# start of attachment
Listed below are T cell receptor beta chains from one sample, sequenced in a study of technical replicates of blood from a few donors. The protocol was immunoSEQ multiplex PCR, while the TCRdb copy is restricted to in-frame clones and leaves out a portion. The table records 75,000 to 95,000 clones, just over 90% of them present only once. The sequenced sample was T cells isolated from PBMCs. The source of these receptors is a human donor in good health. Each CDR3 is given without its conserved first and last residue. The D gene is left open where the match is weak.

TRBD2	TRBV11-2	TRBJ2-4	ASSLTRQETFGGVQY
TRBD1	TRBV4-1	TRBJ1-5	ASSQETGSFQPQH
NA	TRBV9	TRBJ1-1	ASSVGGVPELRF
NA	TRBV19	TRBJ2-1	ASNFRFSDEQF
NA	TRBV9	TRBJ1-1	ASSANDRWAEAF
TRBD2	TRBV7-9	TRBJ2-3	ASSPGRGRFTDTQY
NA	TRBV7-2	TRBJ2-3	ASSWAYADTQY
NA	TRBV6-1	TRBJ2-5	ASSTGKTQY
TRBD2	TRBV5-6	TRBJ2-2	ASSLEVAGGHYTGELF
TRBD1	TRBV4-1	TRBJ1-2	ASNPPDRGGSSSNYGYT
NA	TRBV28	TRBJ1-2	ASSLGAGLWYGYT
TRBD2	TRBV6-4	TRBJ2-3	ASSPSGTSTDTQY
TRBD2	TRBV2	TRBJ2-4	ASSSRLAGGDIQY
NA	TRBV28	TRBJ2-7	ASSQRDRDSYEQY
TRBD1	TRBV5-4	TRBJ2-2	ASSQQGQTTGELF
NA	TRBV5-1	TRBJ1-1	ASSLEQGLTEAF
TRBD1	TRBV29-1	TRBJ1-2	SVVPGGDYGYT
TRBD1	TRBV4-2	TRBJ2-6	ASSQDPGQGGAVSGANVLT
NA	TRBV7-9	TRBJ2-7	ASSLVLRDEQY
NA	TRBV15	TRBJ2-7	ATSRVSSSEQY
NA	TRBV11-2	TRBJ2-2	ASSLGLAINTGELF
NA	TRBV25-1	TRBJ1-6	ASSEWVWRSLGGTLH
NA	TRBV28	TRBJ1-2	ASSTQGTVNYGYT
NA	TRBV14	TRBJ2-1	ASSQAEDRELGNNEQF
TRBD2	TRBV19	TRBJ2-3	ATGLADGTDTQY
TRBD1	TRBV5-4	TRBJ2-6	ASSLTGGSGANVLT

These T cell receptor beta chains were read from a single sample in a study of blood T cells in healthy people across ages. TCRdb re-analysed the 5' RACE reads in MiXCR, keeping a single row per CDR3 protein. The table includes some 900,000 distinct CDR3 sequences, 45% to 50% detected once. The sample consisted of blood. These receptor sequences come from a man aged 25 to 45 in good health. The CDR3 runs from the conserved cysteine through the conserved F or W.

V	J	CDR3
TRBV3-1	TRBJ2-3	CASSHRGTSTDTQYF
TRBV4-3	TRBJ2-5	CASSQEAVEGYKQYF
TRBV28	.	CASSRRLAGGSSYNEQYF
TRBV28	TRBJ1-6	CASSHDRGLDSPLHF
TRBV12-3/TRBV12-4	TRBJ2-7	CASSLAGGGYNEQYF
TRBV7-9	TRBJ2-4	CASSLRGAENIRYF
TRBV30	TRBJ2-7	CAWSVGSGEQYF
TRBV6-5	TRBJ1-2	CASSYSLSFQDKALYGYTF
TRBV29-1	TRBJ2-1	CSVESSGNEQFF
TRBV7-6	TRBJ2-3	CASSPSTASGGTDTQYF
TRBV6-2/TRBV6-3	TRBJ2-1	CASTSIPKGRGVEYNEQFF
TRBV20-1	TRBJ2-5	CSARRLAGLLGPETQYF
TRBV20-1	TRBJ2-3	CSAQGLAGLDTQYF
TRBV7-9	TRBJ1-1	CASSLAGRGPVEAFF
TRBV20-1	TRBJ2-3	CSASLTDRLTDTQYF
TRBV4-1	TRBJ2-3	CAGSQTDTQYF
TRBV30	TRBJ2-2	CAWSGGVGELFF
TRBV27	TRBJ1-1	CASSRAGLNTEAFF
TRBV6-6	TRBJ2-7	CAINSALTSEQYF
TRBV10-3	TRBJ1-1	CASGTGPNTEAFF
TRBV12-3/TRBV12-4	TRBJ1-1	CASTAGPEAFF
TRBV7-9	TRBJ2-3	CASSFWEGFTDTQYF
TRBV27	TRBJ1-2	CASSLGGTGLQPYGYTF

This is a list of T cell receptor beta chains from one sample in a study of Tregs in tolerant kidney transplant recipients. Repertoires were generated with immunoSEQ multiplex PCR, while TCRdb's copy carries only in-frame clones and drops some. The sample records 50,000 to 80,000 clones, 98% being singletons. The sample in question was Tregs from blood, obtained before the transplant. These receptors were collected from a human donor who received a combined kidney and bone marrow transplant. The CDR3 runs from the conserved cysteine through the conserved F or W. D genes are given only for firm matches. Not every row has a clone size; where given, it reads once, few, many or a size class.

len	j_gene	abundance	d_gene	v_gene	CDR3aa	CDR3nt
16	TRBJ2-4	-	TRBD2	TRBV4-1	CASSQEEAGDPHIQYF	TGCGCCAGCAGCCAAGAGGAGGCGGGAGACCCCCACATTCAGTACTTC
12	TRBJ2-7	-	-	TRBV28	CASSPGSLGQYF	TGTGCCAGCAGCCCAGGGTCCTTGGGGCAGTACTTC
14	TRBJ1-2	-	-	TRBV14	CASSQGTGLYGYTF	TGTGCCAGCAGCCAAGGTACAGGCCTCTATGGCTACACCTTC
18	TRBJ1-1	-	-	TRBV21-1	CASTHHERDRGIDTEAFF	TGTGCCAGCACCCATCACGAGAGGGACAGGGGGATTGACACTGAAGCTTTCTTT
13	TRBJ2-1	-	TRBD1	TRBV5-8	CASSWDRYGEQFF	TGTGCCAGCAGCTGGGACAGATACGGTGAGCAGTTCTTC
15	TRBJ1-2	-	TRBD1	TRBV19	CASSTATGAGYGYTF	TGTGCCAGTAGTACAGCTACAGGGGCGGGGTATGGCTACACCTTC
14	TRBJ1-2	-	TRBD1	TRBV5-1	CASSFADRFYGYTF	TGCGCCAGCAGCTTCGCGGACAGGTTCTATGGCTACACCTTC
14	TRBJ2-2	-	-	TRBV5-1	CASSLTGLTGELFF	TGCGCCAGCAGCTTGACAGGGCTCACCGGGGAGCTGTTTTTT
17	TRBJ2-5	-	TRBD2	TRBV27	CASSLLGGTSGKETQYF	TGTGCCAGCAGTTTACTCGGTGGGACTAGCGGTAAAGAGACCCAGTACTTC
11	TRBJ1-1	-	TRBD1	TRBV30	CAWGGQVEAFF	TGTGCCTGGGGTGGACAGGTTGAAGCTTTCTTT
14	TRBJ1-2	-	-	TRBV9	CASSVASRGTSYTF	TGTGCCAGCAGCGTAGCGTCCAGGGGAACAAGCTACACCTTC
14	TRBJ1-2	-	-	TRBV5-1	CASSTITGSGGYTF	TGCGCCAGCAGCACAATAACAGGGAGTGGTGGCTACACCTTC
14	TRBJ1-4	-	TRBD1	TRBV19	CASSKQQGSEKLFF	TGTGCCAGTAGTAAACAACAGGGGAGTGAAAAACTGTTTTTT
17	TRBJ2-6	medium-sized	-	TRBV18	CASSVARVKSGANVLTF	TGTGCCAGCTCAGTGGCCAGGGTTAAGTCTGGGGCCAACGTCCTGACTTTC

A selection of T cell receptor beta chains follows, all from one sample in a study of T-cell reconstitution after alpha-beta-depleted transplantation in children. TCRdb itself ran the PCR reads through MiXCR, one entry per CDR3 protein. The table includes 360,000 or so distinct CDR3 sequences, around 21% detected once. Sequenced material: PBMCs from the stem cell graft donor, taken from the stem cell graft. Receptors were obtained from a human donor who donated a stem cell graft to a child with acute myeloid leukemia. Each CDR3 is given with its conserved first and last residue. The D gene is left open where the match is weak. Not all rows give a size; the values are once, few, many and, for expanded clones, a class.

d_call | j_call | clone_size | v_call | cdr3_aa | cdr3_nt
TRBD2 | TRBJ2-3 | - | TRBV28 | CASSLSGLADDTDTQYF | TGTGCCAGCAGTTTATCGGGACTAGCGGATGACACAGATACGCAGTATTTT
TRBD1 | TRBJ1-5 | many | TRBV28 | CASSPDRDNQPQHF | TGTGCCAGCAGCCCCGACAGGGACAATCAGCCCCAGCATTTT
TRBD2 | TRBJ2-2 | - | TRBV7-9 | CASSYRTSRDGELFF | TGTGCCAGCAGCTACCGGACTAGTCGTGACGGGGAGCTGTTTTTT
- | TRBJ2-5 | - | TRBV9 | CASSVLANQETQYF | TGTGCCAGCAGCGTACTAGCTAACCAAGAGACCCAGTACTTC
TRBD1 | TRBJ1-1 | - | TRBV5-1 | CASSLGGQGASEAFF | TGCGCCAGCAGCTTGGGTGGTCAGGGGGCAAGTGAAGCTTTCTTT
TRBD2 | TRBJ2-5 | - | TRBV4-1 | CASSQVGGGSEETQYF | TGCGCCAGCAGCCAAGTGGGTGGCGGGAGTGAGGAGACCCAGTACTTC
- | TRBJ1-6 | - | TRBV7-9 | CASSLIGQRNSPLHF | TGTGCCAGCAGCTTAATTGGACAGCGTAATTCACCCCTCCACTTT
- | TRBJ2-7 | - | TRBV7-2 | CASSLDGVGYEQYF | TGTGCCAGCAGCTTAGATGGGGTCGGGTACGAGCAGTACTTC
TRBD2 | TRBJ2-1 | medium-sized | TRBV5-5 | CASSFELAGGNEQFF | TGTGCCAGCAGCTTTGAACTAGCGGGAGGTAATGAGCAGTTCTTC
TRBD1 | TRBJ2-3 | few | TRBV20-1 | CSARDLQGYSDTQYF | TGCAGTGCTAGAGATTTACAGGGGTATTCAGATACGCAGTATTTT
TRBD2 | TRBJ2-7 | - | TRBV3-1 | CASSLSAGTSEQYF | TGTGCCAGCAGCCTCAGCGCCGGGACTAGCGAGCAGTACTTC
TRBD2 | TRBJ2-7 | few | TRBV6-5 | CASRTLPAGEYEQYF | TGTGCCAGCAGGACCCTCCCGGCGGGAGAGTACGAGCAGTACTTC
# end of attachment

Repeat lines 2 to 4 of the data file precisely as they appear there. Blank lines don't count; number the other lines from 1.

TRBD2	TRBV11-2	TRBJ2-4	ASSLTRQETFGGVQY
TRBD1	TRBV4-1	TRBJ1-5	ASSQETGSFQPQH
NA	TRBV9	TRBJ1-1	ASSVGGVPELRF